Meet Allashua, who lives in the town, and the Qallupilluit who live under the sea ice.
This is a good show to enhance a unit on the Arctic, native Canadian legends, or modern Inuit life. The live music includes an Inuit frame drum, an accordion, and some very high-tech effects. The well known Canadian book, by Robert Munsch & Michael Kusugak is a favourite with kids.
We visited Baffin Island in preparation for this show, and returned to present the finished play to school children and elders there. We were delighted with their response. This play opened at the National Arts Centre, and has toured across Canada.
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Allashua, a little girl of about 11, lives with her family in a modern day Arctic town. She goes with her family on a fishing trip ...out on the land...
As soon as they arrive, her parents begin to unpack, but Allashua is so impatient to go fishing that they allow her to go ahead, as long as she goes fishing in the lake, and not in the sea. She promises them that she will not go near the dangerous cracks in the sea ice.
...But Allashua does not keep her promise. She goes to the sea and fishes in one of the cracks in the ice.
Her parents have told her about the mythical Qallupilluit, female monsters who grab children who go too near the sea ice without their parents.
She does not believe in them until suddenly the Qallupilluit appear, and drag her down beneath the ice. In desperation, Allashua promises that if the Qallupilluit let her go, she will come back and bring them all her brothers and sisters. The Qallupilluit agree and let her go.
When Allashua’s parents hear what has happened, they don’t scold.
They insist that she must keep her promise, but the mother has a plan. She invites the greedy Qallupilluit to a goodbye party for her children.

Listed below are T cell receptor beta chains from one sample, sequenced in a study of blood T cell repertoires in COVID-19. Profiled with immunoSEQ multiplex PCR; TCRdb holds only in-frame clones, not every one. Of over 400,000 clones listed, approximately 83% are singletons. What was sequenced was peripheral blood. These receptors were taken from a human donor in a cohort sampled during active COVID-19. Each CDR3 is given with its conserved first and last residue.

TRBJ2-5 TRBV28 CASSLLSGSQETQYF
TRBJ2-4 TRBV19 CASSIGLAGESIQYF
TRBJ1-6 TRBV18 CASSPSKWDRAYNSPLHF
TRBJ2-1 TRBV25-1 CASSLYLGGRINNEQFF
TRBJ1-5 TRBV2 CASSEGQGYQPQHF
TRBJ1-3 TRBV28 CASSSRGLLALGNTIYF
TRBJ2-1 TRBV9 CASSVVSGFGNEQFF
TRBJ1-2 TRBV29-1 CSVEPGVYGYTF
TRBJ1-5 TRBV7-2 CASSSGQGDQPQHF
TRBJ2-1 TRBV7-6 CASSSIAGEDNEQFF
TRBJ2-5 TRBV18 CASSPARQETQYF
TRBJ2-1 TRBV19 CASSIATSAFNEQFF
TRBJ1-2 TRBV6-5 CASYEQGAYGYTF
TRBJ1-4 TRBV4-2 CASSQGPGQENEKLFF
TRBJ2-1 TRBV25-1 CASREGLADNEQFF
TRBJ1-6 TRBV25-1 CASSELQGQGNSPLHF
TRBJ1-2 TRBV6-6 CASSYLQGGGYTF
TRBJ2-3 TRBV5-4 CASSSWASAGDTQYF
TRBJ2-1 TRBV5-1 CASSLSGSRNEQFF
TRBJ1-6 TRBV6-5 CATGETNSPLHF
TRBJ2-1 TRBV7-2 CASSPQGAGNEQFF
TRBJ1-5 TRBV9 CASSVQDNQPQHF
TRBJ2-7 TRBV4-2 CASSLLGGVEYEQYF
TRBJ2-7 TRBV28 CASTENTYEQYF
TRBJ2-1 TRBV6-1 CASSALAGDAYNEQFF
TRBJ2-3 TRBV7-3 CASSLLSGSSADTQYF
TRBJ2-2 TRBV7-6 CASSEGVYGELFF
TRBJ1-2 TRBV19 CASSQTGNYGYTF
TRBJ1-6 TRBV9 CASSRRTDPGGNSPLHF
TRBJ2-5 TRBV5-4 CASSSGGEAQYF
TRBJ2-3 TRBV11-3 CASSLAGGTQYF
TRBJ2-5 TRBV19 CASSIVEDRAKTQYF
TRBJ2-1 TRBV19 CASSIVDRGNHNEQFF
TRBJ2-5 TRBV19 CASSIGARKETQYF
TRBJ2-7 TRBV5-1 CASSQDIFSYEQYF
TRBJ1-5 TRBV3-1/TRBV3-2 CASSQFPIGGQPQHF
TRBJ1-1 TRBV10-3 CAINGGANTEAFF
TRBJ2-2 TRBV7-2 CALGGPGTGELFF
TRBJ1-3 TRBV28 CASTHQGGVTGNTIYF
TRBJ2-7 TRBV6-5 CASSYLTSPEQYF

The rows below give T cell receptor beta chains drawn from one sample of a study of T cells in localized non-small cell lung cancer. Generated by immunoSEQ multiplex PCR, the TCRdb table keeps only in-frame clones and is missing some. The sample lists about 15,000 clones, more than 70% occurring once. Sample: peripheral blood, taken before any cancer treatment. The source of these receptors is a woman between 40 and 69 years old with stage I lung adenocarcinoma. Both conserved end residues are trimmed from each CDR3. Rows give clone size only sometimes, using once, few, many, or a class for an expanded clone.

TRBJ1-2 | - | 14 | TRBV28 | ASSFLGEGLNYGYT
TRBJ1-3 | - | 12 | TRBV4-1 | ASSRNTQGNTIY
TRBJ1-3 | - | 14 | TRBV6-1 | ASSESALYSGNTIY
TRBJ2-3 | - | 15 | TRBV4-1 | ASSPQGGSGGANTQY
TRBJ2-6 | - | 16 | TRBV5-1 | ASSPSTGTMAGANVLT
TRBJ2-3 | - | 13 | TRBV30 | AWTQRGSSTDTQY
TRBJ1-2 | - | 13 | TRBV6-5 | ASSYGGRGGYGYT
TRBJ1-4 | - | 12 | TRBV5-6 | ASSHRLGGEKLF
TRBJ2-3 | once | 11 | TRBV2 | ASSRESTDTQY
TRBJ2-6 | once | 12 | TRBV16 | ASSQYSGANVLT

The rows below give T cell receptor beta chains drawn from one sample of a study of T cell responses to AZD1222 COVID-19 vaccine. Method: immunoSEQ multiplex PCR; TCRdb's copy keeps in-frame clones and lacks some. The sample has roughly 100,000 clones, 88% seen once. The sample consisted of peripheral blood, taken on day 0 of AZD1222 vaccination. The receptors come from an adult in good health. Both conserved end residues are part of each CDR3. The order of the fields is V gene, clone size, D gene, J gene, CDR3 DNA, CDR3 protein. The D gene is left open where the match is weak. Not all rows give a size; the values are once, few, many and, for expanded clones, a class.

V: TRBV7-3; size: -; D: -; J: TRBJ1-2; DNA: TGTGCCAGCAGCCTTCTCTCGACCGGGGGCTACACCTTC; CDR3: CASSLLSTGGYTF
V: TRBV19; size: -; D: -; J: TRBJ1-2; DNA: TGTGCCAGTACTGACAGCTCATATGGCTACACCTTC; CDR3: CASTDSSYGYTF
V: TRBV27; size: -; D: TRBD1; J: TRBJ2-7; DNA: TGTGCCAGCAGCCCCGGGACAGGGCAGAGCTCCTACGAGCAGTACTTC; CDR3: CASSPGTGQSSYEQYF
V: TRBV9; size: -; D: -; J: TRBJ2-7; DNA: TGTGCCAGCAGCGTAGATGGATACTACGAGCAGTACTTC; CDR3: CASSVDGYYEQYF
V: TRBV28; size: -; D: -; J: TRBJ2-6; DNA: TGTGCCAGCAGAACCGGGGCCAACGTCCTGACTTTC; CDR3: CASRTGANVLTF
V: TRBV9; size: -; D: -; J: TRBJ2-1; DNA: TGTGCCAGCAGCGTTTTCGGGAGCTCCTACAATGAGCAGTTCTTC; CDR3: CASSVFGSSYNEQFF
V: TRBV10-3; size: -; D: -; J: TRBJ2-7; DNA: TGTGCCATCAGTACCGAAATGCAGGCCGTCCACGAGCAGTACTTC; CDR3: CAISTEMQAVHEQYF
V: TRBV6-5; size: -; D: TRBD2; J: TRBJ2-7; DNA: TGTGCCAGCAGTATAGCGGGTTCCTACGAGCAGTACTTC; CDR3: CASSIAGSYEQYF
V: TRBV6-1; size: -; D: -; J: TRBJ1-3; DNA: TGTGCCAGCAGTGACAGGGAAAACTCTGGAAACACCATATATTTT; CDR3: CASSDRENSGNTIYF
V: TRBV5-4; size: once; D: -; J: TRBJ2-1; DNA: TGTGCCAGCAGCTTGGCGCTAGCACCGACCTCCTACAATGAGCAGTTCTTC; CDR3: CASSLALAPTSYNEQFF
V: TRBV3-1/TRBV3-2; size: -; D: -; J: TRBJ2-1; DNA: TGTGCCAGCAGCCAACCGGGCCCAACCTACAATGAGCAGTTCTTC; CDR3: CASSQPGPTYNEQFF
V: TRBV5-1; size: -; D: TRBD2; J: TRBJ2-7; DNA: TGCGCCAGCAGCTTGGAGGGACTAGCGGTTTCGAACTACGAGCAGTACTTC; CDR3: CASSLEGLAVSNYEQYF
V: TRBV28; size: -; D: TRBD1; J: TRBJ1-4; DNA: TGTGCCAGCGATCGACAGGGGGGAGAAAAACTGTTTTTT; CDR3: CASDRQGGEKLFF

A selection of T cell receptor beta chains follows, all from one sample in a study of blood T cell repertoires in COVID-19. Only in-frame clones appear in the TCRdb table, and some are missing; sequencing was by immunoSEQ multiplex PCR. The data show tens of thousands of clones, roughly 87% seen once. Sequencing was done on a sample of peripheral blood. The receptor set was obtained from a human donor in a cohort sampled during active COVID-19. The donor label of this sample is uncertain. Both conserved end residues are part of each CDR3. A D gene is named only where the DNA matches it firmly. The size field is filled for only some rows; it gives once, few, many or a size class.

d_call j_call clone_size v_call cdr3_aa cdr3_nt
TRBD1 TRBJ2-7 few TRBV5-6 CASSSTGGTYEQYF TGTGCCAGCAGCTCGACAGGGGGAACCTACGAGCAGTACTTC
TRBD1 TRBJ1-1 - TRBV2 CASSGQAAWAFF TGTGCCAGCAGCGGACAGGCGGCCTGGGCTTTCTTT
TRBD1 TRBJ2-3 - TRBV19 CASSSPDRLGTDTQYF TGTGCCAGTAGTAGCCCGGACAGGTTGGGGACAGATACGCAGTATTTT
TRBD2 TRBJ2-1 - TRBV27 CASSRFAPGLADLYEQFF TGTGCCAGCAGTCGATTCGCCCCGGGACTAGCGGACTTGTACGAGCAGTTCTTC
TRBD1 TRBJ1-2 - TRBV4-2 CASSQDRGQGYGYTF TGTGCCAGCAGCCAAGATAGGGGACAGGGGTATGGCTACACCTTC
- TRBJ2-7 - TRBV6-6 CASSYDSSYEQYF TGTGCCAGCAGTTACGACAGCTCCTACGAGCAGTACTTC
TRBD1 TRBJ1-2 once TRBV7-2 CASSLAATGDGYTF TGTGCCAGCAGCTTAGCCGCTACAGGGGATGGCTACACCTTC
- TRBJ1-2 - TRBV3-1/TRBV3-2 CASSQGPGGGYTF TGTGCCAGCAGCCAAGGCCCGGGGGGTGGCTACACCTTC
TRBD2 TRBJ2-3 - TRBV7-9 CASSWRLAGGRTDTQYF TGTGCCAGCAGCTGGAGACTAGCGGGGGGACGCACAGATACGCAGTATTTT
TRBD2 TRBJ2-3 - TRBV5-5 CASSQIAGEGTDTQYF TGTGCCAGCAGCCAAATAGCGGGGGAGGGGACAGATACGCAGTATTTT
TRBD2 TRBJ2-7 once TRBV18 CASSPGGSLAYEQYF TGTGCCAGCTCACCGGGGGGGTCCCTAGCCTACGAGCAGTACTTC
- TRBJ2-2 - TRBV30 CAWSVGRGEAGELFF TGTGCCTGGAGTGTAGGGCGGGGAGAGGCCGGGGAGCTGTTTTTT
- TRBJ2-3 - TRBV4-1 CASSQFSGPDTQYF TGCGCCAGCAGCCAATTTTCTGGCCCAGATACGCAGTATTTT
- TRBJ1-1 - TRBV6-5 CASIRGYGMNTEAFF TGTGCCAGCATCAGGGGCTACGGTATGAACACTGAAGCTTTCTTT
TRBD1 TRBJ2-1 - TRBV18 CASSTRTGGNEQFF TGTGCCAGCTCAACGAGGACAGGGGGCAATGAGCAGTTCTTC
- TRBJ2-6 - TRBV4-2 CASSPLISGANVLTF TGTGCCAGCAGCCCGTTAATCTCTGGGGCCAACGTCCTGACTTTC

While the Qallupilluit are busy at the party, Allashua takes her brothers and sister to the sea ice, but of course, the Qallupilluit are not there.
Allashua has kept her promise, and the children are safe.
A Promise is a Promise is good—we promise!
—The Hill Times
Fabulous puppets. Performers were perfect! Music was hauntingly beautiful
Don’t change a thing. It was perfect! The experience had an impact on my class
—Patti Bragg, Palmerston P.S.
Excellent all around!! Thank you.
—Pine Grove P.S., Toronto
Great rapport with students! A spell binding performance.
—Sunny View P.S., Toronto
We need use of the performance area for three hours.
Please re-arrange any activities scheduled for that time, and have the space cleared for our arrival.
Our set will extend 25 feet across, and is 18 feet deep. We’ll help the teachers to seat their students.
The students should sit cross-legged on the floor, in order of age. This is easiest to accomplish if the students arrive in order of age, youngest to eldest. The youngest group could arrive about 5 minutes prior to the performance time.
For our set, we need two tables, about 2 feet by 6 feet, (the size of a standard folding table); and 10 chairs (standard stacking chairs will do nicely).
Although children will be seated on the floor, we’ll set chairs along the sides to mark out their area; teachers can use these chairs to sit beside their classes. These chairs are in addition to the chairs we need for our set.
Please turn off all bells, fans, and air conditioners for the performance.
We need to back our van up to the door which gives the closest access to the performance area. Please arrange to have gates and doors unlocked, and to keep the parking space free for us. If there is no easy access to the performance area, we’d appreciate it if three or four people could help us to unload and load our equipment.
A floor plan for the show is available here.
This info sheet is available as a pdf here.